Big Bear helped them come to an agreement. He then dictated a message which was sent to the police sergeant in charge of the Fort. It stated in part:
. . . I want you all to get off without bloodshed. We had a talk, I and my men, before we left our camp, and we thought the way we are doing now the best - that is, to let you off if you would go. So try and get away before the afternoon, as the young men are wild and hard to keep in hand.
The police were allowed to get away. They used a boat to float down the river to Battleford. The other 44 in the fort gave themselves up. They walked up the hill and were taken in by the Cree families where they were kept safe as prisoners.
Meanwhile, the warriors took what they wanted from the fort and burnt it.
The Battle of Cut Knife Hill (May 2):
Immediately after the Frog Lake massacre and the Metis battle at Duck Lake, the government formed an army and it headed west. Colonel Otter's troops got off the train at Swift Current and marched across the prairie to Battleford.
Otter got permission to attack and then left Battleford at dusk. He had 350 men, 48 wagons, two field guns, and a rapid-firing Gatling gun.
The soldiers marched all night and came to Cut Knife hill in the early morning. Poundmaker's sleeping camp was just over the ridge at the top of the hill. An old man from the camp happened to be out for his usual early morning ride, and he is the one who heard the wagons crossing the stones in the creek at the bottom of the hill. He woke Poundmaker's camp and the fighting began.
Otter had his field guns fire at the Cree camp. Women and children in the camp began to flee. A small group of Stoney warriors feared that someone in the camp would be hit. They immediately made a brave charge in an effort to either silence the guns or distract them. The Stonies jumped up and threw their blankets in the air, to the right and left, and fell to the ground and fired.
The troops were surprised by the charge and fell back. But soon they forced the Stonies back into a ravine. In this early fighting, one of the troops died and three were wounded. Two Natives died. During the fighting it was found that the Gatling gun only had a short range. It was not very effective.
As the soldiers got organized, they formed lines facing the two sides and the volunteers covered the rear. In the center of the field was a small depression where they were able to keep their wagons and horses.
This is Cut Knife Hill. The creek is along the bottom and the light gray area
is open grassland where the soldiers were.
The Cree attacked from the bushes.
It is believed that the War Chief in Poundmaker's camp, Fine Day, directed his braves from the top of a nearby hill where he was able to see the entire battle. The Cree would attack in small groups and then withdraw and attack from another area. This confused the soldiers. They were not sure where the Cree were, so could not attack; and they were not even sure how many Cree they were fighting. At any one time, there were only about fifty Natives fighting the troops. The rest were in the back protecting the women and children.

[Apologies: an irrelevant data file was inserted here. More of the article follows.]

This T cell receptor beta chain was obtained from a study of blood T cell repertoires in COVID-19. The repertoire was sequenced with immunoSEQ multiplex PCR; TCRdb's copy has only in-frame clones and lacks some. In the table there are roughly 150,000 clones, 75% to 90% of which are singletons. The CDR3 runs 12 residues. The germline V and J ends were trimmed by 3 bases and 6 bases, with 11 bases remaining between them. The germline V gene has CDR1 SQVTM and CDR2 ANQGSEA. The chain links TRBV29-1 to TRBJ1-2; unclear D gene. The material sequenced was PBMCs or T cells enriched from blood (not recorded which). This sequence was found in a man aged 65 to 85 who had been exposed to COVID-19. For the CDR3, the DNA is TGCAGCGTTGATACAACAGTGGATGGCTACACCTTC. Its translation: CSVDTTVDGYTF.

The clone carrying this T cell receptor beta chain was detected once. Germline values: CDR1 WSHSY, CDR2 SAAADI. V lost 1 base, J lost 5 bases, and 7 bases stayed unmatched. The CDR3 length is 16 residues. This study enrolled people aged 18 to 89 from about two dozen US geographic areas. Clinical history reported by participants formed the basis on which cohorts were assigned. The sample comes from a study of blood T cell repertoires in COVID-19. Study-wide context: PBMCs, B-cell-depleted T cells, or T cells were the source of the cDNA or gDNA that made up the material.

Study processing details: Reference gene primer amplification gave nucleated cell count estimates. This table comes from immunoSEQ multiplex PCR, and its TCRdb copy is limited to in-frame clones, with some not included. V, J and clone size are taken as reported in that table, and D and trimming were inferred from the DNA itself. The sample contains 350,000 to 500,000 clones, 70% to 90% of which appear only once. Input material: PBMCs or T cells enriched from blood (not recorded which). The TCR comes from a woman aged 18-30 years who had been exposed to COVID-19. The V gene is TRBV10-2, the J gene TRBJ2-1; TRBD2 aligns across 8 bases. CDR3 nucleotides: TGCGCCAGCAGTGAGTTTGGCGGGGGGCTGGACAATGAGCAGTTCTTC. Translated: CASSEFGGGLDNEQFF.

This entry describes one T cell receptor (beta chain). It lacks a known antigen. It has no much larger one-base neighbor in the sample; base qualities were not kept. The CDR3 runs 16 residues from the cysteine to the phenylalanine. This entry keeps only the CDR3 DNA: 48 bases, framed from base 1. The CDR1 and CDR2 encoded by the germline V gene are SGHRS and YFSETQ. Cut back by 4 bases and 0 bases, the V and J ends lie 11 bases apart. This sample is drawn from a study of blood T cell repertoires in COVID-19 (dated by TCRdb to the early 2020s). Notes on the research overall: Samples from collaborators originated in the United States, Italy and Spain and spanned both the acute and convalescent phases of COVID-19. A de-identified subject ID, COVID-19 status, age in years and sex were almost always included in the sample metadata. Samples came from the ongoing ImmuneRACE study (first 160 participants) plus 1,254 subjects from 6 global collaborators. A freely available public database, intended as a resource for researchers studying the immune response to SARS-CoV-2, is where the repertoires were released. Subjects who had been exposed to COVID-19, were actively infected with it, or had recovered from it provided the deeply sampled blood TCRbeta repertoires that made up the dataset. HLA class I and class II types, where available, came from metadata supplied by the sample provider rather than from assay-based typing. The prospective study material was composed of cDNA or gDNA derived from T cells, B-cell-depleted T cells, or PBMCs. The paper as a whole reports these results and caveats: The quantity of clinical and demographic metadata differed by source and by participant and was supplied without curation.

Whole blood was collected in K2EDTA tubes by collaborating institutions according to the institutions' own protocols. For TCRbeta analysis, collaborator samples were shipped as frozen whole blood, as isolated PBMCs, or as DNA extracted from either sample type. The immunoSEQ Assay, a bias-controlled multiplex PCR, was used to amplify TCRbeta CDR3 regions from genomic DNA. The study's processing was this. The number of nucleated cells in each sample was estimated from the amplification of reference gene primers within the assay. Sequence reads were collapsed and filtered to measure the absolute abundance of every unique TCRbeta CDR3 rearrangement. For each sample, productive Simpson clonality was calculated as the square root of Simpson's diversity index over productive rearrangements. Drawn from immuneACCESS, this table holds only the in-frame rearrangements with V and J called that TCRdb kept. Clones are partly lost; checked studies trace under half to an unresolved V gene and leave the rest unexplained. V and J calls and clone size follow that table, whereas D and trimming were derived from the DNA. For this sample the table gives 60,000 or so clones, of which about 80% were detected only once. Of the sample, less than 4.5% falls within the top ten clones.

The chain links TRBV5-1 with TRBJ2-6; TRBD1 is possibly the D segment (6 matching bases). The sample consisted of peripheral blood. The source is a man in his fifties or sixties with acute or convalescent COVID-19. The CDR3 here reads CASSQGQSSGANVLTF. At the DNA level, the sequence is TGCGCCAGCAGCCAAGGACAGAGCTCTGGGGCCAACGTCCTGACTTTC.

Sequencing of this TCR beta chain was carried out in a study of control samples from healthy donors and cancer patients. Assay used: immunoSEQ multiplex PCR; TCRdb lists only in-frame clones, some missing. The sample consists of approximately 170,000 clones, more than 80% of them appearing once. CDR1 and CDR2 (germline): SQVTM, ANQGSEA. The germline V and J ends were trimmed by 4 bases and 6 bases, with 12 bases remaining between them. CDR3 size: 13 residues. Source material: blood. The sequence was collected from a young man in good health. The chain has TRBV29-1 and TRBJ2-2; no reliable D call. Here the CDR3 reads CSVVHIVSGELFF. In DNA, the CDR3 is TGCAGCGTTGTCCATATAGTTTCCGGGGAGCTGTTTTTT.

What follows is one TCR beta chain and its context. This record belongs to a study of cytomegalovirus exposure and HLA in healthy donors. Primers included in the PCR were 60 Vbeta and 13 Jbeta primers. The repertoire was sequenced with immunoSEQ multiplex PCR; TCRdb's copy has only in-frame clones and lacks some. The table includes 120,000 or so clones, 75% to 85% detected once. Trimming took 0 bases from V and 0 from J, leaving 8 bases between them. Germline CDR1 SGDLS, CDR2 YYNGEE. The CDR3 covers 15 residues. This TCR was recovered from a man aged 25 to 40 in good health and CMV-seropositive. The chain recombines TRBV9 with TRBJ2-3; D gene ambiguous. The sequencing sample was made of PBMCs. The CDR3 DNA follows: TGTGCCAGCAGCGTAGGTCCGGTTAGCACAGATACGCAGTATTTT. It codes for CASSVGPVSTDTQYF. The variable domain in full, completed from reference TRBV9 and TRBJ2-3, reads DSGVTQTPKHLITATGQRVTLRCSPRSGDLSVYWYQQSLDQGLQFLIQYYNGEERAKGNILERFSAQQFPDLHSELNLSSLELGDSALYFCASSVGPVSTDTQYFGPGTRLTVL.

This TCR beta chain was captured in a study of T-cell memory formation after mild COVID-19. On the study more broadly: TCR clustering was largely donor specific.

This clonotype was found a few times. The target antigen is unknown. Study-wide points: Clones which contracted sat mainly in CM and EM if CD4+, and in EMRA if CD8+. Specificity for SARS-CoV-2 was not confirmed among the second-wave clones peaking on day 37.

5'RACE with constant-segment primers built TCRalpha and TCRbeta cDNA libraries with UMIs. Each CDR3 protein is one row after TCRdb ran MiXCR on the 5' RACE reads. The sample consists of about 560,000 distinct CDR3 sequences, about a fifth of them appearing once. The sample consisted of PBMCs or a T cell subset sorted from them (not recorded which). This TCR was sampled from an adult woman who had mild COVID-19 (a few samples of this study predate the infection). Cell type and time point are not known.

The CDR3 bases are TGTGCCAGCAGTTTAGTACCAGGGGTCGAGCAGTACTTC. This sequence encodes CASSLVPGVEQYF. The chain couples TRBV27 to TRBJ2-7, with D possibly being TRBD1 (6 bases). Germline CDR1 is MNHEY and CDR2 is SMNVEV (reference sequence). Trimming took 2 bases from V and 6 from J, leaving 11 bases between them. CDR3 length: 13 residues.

The troops were surrounded by Fine Day's warriors. It crossed the minds of many that only nine years before, in the United States, Custer had been surrounded and his entire regiment wiped out by Natives.
By 11 A.M. Otter began to organize a withdrawal. They withdrew by filing through a gully and crossing the creek. At this time, they were very vulnerable and could have suffered enormous casualties.
Some Cree mounted their horses and were ready to attack. But, Poundmaker rode between them and the troops. Poundmaker told them that to defend their women and children was okay, but to go on the attack was not. They still respected Poundmaker so they did not attack.
So after seven hours of fighting, it was all over. The troops marched back to Battleford.
A Lieutenant later wrote that there was a new respect for the Natives: "They fought in a way that surprised the police, who have been accustomed to look upon them as arrant cowards. They are the beau ideal of skirmishers, expose themselves but little and move with marvelous quickness."
Eight soldiers had been killed and about fourteen were wounded. One newspaper reporter wrote that the soldiers had counted twenty-six Native bodies on the field. Most of the soldiers thought that at least one hundred Natives had died.
But the farm instructor who was living in the Native camp at this time wrote that six Natives were killed and three wounded.
* * * *
Further to the east, at Batoche the Metis faced about 800 soldiers. Some of the 275 men which were on the Metis side were Natives. But most of the Natives in the Northwest had decided not to join in. So the Natives who did fight with the Metis were mainly from a nearby reserve, a reserve that was led by Chief One Arrow in times of peace.
Fine Day was still in charge of Poundmaker's camp, so he led them towards Batoche. But, many of the Cree were reluctant to join the Metis, so they found ways to delay their progress.